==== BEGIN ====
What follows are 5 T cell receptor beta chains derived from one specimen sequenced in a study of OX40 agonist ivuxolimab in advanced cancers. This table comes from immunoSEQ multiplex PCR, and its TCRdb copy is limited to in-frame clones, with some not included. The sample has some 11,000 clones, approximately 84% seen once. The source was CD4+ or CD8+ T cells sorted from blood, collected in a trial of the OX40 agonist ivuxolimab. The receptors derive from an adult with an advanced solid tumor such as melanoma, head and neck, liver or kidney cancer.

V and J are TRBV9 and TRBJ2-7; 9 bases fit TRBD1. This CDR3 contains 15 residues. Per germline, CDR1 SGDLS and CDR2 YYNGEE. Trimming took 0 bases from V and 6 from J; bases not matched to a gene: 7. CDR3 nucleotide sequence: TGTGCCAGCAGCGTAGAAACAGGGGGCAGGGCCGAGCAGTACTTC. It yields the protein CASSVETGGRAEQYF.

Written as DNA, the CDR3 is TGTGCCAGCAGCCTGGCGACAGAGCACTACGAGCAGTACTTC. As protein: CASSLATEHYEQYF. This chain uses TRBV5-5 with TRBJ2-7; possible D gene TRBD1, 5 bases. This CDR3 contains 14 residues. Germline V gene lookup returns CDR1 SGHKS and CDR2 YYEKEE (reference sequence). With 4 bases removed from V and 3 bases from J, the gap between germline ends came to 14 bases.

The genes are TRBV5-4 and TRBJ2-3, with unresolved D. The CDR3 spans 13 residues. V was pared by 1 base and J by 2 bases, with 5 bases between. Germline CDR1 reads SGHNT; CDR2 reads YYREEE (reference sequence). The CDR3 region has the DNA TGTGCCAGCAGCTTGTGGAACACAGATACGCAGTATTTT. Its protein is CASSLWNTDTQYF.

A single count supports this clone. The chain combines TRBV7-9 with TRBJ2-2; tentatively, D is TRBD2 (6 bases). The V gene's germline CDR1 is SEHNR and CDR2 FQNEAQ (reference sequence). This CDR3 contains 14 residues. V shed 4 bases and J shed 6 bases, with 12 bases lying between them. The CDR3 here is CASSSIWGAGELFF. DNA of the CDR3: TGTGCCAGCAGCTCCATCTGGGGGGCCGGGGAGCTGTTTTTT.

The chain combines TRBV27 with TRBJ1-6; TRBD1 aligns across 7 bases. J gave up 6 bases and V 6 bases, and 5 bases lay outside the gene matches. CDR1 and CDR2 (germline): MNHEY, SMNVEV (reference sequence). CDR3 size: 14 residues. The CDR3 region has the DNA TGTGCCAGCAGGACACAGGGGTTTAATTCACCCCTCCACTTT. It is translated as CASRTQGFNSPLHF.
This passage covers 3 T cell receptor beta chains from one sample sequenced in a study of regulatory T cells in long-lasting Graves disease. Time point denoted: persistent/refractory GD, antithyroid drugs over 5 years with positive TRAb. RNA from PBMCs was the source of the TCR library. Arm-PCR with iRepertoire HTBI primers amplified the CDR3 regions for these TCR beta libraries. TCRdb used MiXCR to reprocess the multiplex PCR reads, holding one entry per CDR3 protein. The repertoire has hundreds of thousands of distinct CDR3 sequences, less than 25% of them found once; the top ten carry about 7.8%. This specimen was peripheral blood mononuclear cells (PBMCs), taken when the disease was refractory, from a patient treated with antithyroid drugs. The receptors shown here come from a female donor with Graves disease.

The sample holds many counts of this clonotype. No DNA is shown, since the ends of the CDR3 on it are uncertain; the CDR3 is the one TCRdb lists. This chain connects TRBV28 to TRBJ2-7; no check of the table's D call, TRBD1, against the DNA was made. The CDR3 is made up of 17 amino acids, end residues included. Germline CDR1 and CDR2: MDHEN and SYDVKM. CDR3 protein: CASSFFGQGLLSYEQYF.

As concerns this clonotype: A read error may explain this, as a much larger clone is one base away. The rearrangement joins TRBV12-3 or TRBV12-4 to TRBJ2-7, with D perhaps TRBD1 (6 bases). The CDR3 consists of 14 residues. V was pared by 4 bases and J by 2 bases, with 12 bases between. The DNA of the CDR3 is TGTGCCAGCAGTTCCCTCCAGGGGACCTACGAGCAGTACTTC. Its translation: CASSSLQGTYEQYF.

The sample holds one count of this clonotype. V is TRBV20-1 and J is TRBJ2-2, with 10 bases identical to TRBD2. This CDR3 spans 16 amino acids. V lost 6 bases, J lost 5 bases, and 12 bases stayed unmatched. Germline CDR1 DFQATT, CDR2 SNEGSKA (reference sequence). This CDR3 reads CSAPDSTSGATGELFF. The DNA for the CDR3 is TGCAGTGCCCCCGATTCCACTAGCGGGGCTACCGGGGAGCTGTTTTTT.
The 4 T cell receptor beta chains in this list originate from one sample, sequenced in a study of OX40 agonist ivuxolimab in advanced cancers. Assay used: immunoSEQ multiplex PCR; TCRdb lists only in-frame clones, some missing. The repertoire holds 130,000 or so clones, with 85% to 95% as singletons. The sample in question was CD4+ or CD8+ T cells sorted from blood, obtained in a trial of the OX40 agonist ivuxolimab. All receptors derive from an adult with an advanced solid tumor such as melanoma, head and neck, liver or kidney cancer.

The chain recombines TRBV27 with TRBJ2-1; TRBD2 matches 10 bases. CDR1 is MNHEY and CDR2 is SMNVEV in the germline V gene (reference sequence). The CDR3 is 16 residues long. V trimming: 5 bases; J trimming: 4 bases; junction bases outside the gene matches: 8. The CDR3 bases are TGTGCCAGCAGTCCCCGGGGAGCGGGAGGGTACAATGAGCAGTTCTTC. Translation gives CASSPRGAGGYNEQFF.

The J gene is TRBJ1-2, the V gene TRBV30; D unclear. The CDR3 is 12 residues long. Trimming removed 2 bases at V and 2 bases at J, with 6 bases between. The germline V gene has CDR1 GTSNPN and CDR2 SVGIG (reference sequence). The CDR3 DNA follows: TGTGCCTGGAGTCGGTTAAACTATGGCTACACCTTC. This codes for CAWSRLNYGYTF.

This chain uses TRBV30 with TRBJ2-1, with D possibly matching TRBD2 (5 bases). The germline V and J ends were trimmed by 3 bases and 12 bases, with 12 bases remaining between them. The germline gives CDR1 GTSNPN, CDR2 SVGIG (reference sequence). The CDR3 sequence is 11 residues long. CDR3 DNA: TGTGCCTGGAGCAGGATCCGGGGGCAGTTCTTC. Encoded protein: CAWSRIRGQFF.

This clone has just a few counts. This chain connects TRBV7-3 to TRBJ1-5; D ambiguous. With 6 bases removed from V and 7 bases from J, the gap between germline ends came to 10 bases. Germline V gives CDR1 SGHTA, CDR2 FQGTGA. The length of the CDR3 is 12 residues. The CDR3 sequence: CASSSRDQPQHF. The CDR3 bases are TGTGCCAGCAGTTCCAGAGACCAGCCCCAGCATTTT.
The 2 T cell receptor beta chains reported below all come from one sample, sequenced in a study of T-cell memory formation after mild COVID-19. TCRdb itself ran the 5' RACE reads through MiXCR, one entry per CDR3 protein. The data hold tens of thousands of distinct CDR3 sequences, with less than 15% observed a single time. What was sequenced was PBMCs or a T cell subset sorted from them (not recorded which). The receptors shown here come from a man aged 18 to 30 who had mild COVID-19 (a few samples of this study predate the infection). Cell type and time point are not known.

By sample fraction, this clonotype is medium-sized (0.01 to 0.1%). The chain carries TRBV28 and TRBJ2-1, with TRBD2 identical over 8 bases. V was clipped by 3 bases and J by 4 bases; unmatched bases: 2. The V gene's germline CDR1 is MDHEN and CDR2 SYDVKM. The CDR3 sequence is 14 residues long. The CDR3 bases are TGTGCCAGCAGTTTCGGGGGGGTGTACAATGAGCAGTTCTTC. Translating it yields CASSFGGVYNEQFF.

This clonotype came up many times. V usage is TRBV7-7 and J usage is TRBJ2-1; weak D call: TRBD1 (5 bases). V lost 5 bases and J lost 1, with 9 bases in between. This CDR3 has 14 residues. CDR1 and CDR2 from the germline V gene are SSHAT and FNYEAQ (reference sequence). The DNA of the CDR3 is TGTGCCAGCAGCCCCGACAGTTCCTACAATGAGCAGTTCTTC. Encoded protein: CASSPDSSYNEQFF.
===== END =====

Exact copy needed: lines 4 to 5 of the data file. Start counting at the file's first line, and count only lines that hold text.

The genes are TRBV5-4 and TRBJ2-3, with unresolved D. The CDR3 spans 13 residues. V was pared by 1 base and J by 2 bases, with 5 bases between. Germline CDR1 reads SGHNT; CDR2 reads YYREEE (reference sequence). The CDR3 region has the DNA TGTGCCAGCAGCTTGTGGAACACAGATACGCAGTATTTT. Its protein is CASSLWNTDTQYF.

A single count supports this clone. The chain combines TRBV7-9 with TRBJ2-2; tentatively, D is TRBD2 (6 bases). The V gene's germline CDR1 is SEHNR and CDR2 FQNEAQ (reference sequence). This CDR3 contains 14 residues. V shed 4 bases and J shed 6 bases, with 12 bases lying between them. The CDR3 here is CASSSIWGAGELFF. DNA of the CDR3: TGTGCCAGCAGCTCCATCTGGGGGGCCGGGGAGCTGTTTTTT.